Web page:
The mention of "evidence" in addition addition to "proof" is a good way to start.
One can explain that the fact that the square of 2 is also even is evidence for the assertion/conjecture/hypothesis/claim made. The fact that the square of 6 is also even is further evidence for it.
And so on.
But no matter how much evidence of this form one generates there might always rest some possibility, some doubt, that the general claim could be false.
Then, one could recall that in court one common standard is to say that for something to be considered proved there needs to be evidence beyond a reasonable doubt; but for other situations one might only need to show a "Preponderance of the evidence" or still something else. See the Wikipedia site Legal burden of proof for various concepts.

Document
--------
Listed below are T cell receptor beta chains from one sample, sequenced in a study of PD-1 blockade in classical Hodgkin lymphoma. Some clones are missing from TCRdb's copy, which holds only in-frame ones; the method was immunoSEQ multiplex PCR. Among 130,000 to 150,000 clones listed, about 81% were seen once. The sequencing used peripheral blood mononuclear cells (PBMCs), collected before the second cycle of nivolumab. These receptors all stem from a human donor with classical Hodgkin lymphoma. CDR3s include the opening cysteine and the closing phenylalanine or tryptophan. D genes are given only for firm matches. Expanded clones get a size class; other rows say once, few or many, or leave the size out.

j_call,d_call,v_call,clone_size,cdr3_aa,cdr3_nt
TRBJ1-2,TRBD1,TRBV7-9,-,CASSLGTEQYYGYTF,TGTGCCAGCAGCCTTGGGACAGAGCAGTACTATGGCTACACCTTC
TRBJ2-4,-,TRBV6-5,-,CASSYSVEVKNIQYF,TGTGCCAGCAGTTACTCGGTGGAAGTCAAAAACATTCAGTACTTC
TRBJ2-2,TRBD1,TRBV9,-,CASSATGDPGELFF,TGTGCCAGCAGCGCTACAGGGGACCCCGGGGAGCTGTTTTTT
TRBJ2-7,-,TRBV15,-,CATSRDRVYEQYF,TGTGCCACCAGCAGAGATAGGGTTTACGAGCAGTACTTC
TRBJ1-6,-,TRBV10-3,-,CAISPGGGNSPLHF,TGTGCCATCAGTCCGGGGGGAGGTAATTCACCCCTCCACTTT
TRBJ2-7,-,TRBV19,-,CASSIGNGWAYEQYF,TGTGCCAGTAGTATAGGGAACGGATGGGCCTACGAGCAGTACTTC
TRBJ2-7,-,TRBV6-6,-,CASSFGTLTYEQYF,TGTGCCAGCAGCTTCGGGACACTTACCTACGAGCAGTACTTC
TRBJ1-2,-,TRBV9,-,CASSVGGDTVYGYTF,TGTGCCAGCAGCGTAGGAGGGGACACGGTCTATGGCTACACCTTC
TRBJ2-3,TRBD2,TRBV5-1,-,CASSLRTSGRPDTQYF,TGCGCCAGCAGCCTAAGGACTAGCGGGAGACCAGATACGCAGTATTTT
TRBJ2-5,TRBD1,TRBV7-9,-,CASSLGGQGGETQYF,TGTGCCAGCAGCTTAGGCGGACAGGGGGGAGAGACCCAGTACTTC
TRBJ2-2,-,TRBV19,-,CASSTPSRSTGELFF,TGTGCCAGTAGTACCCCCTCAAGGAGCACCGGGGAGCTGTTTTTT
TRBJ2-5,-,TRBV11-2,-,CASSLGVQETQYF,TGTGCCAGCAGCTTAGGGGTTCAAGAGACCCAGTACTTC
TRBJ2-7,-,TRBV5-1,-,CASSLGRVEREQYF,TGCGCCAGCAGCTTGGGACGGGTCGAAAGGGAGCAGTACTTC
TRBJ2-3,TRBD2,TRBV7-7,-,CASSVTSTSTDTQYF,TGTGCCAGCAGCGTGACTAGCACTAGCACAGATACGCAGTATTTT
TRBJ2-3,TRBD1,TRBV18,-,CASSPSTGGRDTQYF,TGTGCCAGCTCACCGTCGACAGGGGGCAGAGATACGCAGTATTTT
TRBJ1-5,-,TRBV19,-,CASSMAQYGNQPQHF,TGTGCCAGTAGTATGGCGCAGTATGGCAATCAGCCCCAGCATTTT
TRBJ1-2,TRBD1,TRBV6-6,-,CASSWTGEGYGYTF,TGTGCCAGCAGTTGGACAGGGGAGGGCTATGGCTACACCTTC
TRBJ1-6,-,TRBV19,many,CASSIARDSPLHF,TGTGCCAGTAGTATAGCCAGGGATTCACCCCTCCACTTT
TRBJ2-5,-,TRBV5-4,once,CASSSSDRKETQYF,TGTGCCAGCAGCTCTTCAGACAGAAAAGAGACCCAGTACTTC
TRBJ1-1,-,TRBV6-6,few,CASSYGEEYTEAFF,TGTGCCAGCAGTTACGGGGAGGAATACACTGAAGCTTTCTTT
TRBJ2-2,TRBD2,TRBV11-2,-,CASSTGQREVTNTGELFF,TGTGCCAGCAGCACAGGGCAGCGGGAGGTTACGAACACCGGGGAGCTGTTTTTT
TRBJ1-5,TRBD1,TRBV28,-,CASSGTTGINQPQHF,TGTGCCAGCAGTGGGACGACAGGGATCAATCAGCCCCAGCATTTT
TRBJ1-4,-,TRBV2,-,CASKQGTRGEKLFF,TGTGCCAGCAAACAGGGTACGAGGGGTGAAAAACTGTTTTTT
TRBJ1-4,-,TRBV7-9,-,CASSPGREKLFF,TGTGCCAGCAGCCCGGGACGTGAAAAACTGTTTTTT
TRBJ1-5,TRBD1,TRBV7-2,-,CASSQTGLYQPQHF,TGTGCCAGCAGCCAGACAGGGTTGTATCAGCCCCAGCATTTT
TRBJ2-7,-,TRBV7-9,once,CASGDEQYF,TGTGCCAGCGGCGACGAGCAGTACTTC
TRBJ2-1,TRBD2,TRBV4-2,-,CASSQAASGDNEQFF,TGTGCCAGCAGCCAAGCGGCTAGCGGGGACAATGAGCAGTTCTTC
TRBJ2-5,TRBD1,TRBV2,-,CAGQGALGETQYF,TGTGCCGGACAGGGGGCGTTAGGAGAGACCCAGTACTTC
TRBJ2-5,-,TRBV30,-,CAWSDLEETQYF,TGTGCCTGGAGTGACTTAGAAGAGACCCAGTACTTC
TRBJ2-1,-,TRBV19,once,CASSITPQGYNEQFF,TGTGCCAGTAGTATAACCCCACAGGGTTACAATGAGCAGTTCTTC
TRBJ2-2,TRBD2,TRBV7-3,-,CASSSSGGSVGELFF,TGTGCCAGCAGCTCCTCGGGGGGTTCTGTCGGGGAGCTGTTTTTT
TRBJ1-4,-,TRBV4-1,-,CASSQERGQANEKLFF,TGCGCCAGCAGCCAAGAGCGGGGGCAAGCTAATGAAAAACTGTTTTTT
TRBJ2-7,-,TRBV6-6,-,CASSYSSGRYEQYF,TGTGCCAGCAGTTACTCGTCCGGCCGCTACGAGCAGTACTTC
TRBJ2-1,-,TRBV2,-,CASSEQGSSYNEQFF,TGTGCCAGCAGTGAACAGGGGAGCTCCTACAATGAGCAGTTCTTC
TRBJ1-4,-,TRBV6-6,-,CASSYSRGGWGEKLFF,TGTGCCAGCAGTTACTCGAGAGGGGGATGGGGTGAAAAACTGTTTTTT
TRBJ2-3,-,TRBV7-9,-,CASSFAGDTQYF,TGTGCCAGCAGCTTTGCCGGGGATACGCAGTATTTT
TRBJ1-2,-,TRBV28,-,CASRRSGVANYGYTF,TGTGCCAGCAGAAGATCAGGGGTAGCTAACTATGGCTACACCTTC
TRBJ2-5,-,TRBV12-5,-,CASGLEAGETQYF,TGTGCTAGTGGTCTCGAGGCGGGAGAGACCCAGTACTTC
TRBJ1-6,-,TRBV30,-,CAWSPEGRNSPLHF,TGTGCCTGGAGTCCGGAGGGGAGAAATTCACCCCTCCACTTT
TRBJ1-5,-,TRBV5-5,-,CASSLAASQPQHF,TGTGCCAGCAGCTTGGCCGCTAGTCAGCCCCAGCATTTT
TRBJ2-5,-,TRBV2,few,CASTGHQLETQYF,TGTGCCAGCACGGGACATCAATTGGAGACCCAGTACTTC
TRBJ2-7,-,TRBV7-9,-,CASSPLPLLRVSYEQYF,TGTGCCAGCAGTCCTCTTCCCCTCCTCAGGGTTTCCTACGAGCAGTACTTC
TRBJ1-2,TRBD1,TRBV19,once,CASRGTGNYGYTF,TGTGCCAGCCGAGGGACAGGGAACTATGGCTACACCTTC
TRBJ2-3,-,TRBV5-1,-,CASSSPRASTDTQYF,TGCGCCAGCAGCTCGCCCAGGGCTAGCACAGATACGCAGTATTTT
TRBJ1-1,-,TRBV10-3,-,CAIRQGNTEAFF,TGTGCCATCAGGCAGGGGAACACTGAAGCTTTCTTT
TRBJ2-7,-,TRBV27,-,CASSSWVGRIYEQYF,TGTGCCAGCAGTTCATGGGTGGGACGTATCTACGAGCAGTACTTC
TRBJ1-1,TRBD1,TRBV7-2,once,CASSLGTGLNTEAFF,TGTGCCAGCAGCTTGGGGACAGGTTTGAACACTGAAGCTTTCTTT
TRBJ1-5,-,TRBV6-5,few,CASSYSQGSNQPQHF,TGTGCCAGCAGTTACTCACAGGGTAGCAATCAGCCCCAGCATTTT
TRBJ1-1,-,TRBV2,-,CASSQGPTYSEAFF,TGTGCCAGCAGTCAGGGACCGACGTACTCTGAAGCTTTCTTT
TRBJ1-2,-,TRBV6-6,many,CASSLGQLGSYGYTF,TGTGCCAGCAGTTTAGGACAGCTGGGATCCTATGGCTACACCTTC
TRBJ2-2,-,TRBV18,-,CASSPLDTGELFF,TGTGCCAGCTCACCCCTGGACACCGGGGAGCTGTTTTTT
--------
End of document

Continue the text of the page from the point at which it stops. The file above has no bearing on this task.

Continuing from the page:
Finally, one could say in mathematics the standards of proof are very strict and there needs to be evidence beyond any doubt whatsoever for something to be considered as proved.
To sum it up: also in everyday usage there is (or at least there should be) a distinction between "evidence" and "proof," and this is a good opportunity to recall this. Which quantity of supporting evidence is considered as a proof differs depending on context, and in mathematics is especially high.